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Since I do Los Angeles radio show on entertainment law, I’ve been asked by a few news outlets to voice my opinion on the copyright infringement case pitting the Marvin Gaye Estate against Pharrell Williams and Robin Thicke. But who cares about my opinion when we have Richard Epstein and John Yoo? I was thrilled when I heard Troy Senik introduce the topic on the most recent episode of Ricochet’s Law Talk podcast, but who got it right? Richard seems to be close to the age of the jurors in the case. This is the generation of “all this music sounds the same.” (Full disclosure: I’m close to joining that generation myself). John expressed the view that jurors shouldn’t even be allowed to decide these cases.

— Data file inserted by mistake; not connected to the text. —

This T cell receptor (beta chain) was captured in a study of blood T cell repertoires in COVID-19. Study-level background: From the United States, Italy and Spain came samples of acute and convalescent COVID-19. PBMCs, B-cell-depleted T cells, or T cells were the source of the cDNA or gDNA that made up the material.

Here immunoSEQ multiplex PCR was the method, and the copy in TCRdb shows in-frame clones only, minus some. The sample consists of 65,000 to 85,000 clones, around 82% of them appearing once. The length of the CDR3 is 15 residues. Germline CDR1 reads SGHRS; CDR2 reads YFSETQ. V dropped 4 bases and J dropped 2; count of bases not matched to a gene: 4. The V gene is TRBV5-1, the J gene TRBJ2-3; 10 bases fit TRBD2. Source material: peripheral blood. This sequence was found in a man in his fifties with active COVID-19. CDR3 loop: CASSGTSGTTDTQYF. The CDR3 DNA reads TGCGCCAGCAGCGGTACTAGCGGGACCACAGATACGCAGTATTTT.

John got it right. There was no melody lifted, no lyrics, no chord progressions. It was just a successful attempt to write a song in the same genre as the Gaye hits of yesteryear. Why did the jury find infringement? Many believe that what decided this case was the Robin Thicke “ick” factor. Under oath, he came off as a tool. He claimed to be high on drugs and alcohol at key points in the story and threw Pharrell under the bus. The people I spoke with that were at the trial believed the jury thought the songs sounded just enough alike to justify taking millions from this jackass to hand over to the descendants of a saint. In other words: the verdict had a lot more to do with emotional reactions than copyright infringement. It didn’t matter who earned the money; it was all about who the jury thought deserved the money more.